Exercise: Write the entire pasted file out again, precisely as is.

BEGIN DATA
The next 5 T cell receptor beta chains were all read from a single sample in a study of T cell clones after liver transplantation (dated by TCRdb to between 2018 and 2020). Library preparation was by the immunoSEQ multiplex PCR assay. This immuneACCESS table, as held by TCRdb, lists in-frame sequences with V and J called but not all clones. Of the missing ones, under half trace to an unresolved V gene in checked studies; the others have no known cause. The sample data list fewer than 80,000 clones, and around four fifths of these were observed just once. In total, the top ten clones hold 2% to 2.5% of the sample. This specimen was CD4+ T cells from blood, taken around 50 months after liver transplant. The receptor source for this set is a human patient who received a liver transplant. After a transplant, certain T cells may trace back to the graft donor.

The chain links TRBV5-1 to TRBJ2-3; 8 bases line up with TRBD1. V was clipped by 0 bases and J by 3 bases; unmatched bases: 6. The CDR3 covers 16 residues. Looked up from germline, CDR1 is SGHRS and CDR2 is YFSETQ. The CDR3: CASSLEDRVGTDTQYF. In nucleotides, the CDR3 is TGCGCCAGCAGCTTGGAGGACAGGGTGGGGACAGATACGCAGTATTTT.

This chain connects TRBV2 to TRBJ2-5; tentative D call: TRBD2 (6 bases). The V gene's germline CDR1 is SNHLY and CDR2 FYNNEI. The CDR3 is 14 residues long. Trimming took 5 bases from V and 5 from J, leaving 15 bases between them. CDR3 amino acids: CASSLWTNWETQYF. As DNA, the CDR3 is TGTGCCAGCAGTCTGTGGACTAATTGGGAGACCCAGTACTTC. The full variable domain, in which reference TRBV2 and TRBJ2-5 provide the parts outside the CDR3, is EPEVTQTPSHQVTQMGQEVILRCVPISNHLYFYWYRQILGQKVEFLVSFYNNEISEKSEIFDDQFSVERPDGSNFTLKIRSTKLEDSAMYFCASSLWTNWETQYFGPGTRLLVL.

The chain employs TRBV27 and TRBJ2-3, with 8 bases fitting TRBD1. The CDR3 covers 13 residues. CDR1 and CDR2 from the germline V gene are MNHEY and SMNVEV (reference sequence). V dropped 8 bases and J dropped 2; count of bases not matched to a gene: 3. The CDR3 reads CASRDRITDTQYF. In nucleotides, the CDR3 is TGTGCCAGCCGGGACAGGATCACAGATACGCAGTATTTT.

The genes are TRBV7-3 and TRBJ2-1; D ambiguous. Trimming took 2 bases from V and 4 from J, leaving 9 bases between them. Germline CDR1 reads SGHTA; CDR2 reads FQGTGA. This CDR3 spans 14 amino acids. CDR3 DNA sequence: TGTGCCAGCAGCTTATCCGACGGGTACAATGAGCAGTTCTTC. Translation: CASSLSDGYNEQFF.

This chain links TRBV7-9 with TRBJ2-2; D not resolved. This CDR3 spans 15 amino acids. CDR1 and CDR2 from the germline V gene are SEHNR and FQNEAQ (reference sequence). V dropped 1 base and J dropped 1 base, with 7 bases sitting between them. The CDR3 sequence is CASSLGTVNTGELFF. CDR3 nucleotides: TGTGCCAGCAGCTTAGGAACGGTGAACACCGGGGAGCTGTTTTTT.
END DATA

The next 5 T cell receptor beta chains were all read from a single sample in a study of T cell clones after liver transplantation (dated by TCRdb to between 2018 and 2020). Library preparation was by the immunoSEQ multiplex PCR assay. This immuneACCESS table, as held by TCRdb, lists in-frame sequences with V and J called but not all clones. Of the missing ones, under half trace to an unresolved V gene in checked studies; the others have no known cause. The sample data list fewer than 80,000 clones, and around four fifths of these were observed just once. In total, the top ten clones hold 2% to 2.5% of the sample. This specimen was CD4+ T cells from blood, taken around 50 months after liver transplant. The receptor source for this set is a human patient who received a liver transplant. After a transplant, certain T cells may trace back to the graft donor.

The chain links TRBV5-1 to TRBJ2-3; 8 bases line up with TRBD1. V was clipped by 0 bases and J by 3 bases; unmatched bases: 6. The CDR3 covers 16 residues. Looked up from germline, CDR1 is SGHRS and CDR2 is YFSETQ. The CDR3: CASSLEDRVGTDTQYF. In nucleotides, the CDR3 is TGCGCCAGCAGCTTGGAGGACAGGGTGGGGACAGATACGCAGTATTTT.

This chain connects TRBV2 to TRBJ2-5; tentative D call: TRBD2 (6 bases). The V gene's germline CDR1 is SNHLY and CDR2 FYNNEI. The CDR3 is 14 residues long. Trimming took 5 bases from V and 5 from J, leaving 15 bases between them. CDR3 amino acids: CASSLWTNWETQYF. As DNA, the CDR3 is TGTGCCAGCAGTCTGTGGACTAATTGGGAGACCCAGTACTTC. The full variable domain, in which reference TRBV2 and TRBJ2-5 provide the parts outside the CDR3, is EPEVTQTPSHQVTQMGQEVILRCVPISNHLYFYWYRQILGQKVEFLVSFYNNEISEKSEIFDDQFSVERPDGSNFTLKIRSTKLEDSAMYFCASSLWTNWETQYFGPGTRLLVL.

The chain employs TRBV27 and TRBJ2-3, with 8 bases fitting TRBD1. The CDR3 covers 13 residues. CDR1 and CDR2 from the germline V gene are MNHEY and SMNVEV (reference sequence). V dropped 8 bases and J dropped 2; count of bases not matched to a gene: 3. The CDR3 reads CASRDRITDTQYF. In nucleotides, the CDR3 is TGTGCCAGCCGGGACAGGATCACAGATACGCAGTATTTT.

The genes are TRBV7-3 and TRBJ2-1; D ambiguous. Trimming took 2 bases from V and 4 from J, leaving 9 bases between them. Germline CDR1 reads SGHTA; CDR2 reads FQGTGA. This CDR3 spans 14 amino acids. CDR3 DNA sequence: TGTGCCAGCAGCTTATCCGACGGGTACAATGAGCAGTTCTTC. Translation: CASSLSDGYNEQFF.

This chain links TRBV7-9 with TRBJ2-2; D not resolved. This CDR3 spans 15 amino acids. CDR1 and CDR2 from the germline V gene are SEHNR and FQNEAQ (reference sequence). V dropped 1 base and J dropped 1 base, with 7 bases sitting between them. The CDR3 sequence is CASSLGTVNTGELFF. CDR3 nucleotides: TGTGCCAGCAGCTTAGGAACGGTGAACACCGGGGAGCTGTTTTTT.